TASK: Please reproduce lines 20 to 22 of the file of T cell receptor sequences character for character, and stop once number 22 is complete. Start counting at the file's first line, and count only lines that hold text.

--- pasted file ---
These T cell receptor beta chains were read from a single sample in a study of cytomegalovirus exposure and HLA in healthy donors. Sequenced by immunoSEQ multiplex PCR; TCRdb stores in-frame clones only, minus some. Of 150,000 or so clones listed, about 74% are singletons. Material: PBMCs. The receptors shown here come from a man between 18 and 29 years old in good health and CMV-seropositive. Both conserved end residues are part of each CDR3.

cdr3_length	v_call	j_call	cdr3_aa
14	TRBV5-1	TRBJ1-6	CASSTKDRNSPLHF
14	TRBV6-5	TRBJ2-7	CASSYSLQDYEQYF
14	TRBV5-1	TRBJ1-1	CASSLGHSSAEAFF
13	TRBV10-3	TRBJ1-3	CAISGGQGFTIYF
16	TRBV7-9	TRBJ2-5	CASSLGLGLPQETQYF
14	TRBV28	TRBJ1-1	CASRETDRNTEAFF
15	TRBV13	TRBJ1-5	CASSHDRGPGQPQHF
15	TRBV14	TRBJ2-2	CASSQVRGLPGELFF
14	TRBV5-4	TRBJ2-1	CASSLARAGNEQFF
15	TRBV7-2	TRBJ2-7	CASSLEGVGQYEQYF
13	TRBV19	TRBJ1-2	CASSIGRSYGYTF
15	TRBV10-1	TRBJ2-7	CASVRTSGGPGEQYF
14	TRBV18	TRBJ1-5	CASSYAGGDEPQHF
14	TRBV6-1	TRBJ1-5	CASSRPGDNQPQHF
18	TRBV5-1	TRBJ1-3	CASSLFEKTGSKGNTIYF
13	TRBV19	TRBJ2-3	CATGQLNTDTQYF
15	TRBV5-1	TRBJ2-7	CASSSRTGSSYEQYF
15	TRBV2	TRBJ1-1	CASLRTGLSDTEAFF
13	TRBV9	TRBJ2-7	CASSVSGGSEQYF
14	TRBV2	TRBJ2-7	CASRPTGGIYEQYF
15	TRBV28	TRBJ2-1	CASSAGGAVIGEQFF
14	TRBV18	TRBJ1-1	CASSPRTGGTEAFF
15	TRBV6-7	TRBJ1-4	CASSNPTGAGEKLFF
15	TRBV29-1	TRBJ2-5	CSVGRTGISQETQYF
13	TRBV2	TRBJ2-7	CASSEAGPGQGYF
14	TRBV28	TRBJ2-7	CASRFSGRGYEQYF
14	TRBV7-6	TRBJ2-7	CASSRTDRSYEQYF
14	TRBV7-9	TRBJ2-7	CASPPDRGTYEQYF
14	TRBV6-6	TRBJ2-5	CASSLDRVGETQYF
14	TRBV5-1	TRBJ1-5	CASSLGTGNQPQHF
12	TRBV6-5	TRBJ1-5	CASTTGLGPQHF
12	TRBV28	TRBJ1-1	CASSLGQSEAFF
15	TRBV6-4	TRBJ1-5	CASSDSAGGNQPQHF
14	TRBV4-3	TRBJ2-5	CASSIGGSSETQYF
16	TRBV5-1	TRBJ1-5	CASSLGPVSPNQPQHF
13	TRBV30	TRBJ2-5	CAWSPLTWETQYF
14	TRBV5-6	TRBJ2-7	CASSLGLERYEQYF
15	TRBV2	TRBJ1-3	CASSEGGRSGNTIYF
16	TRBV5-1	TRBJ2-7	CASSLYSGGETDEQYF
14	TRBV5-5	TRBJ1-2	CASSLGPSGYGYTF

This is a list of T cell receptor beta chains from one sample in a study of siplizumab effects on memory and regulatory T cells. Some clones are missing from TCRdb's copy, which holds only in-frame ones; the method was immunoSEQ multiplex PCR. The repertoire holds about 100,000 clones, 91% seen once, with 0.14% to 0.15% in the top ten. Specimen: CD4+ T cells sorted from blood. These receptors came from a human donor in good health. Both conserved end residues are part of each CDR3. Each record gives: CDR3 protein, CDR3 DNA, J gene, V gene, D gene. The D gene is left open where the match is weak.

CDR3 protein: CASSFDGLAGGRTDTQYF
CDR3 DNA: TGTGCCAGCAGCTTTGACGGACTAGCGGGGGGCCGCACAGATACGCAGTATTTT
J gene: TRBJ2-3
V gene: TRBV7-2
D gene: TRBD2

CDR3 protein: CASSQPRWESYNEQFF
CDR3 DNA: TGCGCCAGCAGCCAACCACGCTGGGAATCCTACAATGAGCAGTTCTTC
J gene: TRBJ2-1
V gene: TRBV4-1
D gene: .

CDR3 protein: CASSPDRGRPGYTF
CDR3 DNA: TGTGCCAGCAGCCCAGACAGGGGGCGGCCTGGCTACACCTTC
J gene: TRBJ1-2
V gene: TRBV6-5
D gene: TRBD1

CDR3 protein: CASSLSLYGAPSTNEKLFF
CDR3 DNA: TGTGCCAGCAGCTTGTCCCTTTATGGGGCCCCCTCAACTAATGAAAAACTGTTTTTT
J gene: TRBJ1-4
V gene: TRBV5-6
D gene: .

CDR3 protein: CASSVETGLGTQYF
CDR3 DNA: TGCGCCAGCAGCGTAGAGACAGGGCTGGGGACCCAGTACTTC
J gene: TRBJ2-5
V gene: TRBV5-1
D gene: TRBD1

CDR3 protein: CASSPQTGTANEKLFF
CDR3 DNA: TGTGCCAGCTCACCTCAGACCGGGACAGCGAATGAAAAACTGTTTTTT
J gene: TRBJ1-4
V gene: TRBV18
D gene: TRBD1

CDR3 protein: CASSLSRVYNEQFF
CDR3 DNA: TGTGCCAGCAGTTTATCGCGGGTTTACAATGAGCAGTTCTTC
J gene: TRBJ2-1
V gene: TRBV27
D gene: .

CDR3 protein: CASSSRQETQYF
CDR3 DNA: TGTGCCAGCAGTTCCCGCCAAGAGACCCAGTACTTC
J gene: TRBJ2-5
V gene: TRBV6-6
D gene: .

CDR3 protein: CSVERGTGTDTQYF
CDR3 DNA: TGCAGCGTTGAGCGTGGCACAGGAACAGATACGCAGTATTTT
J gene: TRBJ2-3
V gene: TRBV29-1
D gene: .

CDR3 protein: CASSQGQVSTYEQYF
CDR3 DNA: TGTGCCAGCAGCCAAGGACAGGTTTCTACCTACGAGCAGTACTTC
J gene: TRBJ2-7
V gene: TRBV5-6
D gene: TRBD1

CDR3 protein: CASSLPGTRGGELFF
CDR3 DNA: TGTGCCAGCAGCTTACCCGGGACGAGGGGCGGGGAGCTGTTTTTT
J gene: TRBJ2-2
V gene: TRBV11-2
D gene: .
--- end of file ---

15	TRBV2	TRBJ1-1	CASLRTGLSDTEAFF
13	TRBV9	TRBJ2-7	CASSVSGGSEQYF
14	TRBV2	TRBJ2-7	CASRPTGGIYEQYF